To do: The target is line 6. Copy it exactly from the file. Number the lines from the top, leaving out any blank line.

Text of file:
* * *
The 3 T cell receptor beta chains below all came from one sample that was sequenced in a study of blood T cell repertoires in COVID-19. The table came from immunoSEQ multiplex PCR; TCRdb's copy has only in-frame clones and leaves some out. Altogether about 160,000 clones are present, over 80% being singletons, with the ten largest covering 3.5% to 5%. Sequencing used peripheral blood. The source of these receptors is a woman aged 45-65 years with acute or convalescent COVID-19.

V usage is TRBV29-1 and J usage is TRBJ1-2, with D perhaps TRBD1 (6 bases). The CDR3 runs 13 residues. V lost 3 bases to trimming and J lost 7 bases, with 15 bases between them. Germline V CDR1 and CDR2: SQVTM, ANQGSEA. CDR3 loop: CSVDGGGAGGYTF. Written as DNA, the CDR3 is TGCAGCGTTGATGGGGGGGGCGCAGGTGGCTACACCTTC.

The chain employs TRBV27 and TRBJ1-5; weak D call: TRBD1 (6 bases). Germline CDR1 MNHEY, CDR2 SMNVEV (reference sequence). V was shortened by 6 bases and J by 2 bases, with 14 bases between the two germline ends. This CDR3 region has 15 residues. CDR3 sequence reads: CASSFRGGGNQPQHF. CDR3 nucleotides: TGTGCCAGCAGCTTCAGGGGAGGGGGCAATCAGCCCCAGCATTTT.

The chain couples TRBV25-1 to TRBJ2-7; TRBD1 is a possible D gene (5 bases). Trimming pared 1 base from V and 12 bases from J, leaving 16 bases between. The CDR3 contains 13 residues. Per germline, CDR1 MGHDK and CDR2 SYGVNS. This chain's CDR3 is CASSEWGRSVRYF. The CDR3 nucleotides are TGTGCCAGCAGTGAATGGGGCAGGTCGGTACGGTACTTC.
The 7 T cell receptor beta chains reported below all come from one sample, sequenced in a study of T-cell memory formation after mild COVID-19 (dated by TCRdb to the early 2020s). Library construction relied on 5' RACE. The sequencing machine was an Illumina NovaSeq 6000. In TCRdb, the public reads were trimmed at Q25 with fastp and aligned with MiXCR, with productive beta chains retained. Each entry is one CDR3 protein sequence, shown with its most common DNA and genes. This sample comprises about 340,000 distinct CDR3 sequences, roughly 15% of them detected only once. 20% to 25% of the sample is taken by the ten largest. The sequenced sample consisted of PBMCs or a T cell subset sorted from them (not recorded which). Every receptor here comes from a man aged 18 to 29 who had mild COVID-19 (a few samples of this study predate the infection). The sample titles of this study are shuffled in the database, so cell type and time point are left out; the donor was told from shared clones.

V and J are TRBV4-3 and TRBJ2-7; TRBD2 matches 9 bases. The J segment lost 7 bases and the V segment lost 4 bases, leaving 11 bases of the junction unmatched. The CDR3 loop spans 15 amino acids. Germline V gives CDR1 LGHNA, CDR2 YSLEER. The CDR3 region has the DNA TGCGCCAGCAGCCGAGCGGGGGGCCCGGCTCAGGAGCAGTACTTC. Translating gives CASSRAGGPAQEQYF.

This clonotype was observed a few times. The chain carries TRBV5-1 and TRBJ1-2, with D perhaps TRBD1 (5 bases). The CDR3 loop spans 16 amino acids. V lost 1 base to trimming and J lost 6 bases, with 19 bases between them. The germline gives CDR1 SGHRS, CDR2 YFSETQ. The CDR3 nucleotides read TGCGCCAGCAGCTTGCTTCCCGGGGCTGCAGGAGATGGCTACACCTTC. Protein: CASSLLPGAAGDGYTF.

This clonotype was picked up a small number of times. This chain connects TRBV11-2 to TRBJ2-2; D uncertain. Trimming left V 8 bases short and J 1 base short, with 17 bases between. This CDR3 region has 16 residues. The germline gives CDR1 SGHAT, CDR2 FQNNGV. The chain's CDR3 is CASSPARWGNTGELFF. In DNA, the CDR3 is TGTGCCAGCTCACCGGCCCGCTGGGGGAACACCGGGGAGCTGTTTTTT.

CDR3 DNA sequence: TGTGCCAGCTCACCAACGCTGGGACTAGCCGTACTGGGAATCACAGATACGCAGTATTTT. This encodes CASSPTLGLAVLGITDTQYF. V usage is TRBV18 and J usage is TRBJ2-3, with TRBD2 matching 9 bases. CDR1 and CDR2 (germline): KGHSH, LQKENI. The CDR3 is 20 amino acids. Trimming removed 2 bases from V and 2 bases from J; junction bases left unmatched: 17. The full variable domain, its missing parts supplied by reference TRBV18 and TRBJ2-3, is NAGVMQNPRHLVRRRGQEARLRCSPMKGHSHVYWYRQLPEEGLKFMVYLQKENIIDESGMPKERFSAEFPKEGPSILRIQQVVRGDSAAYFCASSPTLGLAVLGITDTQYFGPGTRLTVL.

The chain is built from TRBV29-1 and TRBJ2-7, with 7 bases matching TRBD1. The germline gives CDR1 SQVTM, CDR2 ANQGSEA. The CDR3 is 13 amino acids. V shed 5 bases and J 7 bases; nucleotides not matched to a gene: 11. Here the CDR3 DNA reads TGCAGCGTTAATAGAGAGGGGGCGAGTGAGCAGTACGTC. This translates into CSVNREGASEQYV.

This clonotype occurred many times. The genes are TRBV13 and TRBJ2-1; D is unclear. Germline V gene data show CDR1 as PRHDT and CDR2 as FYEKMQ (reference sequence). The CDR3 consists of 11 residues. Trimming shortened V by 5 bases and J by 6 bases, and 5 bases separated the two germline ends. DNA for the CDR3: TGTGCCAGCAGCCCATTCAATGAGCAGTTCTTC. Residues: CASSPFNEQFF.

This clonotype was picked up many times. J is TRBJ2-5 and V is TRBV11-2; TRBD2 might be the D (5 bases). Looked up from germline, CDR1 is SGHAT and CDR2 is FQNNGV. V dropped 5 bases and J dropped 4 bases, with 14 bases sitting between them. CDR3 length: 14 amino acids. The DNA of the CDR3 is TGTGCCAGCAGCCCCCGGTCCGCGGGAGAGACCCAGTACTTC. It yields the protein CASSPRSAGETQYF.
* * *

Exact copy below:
V and J are TRBV4-3 and TRBJ2-7; TRBD2 matches 9 bases. The J segment lost 7 bases and the V segment lost 4 bases, leaving 11 bases of the junction unmatched. The CDR3 loop spans 15 amino acids. Germline V gives CDR1 LGHNA, CDR2 YSLEER. The CDR3 region has the DNA TGCGCCAGCAGCCGAGCGGGGGGCCCGGCTCAGGAGCAGTACTTC. Translating gives CASSRAGGPAQEQYF.